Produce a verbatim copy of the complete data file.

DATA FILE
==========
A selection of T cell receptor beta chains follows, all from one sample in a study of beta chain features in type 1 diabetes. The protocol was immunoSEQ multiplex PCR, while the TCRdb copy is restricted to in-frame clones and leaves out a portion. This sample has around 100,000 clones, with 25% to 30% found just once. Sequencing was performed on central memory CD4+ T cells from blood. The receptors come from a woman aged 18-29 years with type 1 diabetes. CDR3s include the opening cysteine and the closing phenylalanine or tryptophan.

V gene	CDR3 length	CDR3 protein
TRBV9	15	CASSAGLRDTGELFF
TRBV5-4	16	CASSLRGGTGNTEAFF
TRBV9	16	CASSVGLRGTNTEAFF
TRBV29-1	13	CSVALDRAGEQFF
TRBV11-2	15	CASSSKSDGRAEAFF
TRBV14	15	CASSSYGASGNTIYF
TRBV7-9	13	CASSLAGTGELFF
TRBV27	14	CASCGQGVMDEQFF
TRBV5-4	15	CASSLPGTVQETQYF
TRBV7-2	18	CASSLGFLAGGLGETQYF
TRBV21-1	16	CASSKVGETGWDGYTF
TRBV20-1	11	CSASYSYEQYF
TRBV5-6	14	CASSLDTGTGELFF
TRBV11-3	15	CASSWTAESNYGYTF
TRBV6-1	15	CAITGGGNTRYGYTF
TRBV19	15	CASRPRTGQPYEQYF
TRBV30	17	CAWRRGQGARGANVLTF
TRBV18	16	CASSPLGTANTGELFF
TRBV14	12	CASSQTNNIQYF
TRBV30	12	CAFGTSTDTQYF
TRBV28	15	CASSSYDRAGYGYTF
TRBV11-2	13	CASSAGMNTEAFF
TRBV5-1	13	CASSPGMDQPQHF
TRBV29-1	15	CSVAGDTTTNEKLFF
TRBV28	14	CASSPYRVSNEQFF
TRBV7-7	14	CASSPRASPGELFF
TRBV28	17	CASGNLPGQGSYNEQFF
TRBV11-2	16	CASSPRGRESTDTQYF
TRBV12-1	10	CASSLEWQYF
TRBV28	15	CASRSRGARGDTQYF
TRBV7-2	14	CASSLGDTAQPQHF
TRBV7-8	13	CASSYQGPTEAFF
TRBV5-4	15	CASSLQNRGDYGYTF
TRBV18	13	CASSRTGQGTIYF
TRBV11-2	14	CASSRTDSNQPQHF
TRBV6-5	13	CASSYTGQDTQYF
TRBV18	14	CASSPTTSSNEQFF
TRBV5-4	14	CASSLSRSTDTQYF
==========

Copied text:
A selection of T cell receptor beta chains follows, all from one sample in a study of beta chain features in type 1 diabetes. The protocol was immunoSEQ multiplex PCR, while the TCRdb copy is restricted to in-frame clones and leaves out a portion. This sample has around 100,000 clones, with 25% to 30% found just once. Sequencing was performed on central memory CD4+ T cells from blood. The receptors come from a woman aged 18-29 years with type 1 diabetes. CDR3s include the opening cysteine and the closing phenylalanine or tryptophan.

V gene	CDR3 length	CDR3 protein
TRBV9	15	CASSAGLRDTGELFF
TRBV5-4	16	CASSLRGGTGNTEAFF
TRBV9	16	CASSVGLRGTNTEAFF
TRBV29-1	13	CSVALDRAGEQFF
TRBV11-2	15	CASSSKSDGRAEAFF
TRBV14	15	CASSSYGASGNTIYF
TRBV7-9	13	CASSLAGTGELFF
TRBV27	14	CASCGQGVMDEQFF
TRBV5-4	15	CASSLPGTVQETQYF
TRBV7-2	18	CASSLGFLAGGLGETQYF
TRBV21-1	16	CASSKVGETGWDGYTF
TRBV20-1	11	CSASYSYEQYF
TRBV5-6	14	CASSLDTGTGELFF
TRBV11-3	15	CASSWTAESNYGYTF
TRBV6-1	15	CAITGGGNTRYGYTF
TRBV19	15	CASRPRTGQPYEQYF
TRBV30	17	CAWRRGQGARGANVLTF
TRBV18	16	CASSPLGTANTGELFF
TRBV14	12	CASSQTNNIQYF
TRBV30	12	CAFGTSTDTQYF
TRBV28	15	CASSSYDRAGYGYTF
TRBV11-2	13	CASSAGMNTEAFF
TRBV5-1	13	CASSPGMDQPQHF
TRBV29-1	15	CSVAGDTTTNEKLFF
TRBV28	14	CASSPYRVSNEQFF
TRBV7-7	14	CASSPRASPGELFF
TRBV28	17	CASGNLPGQGSYNEQFF
TRBV11-2	16	CASSPRGRESTDTQYF
TRBV12-1	10	CASSLEWQYF
TRBV28	15	CASRSRGARGDTQYF
TRBV7-2	14	CASSLGDTAQPQHF
TRBV7-8	13	CASSYQGPTEAFF
TRBV5-4	15	CASSLQNRGDYGYTF
TRBV18	13	CASSRTGQGTIYF
TRBV11-2	14	CASSRTDSNQPQHF
TRBV6-5	13	CASSYTGQDTQYF
TRBV18	14	CASSPTTSSNEQFF
TRBV5-4	14	CASSLSRSTDTQYF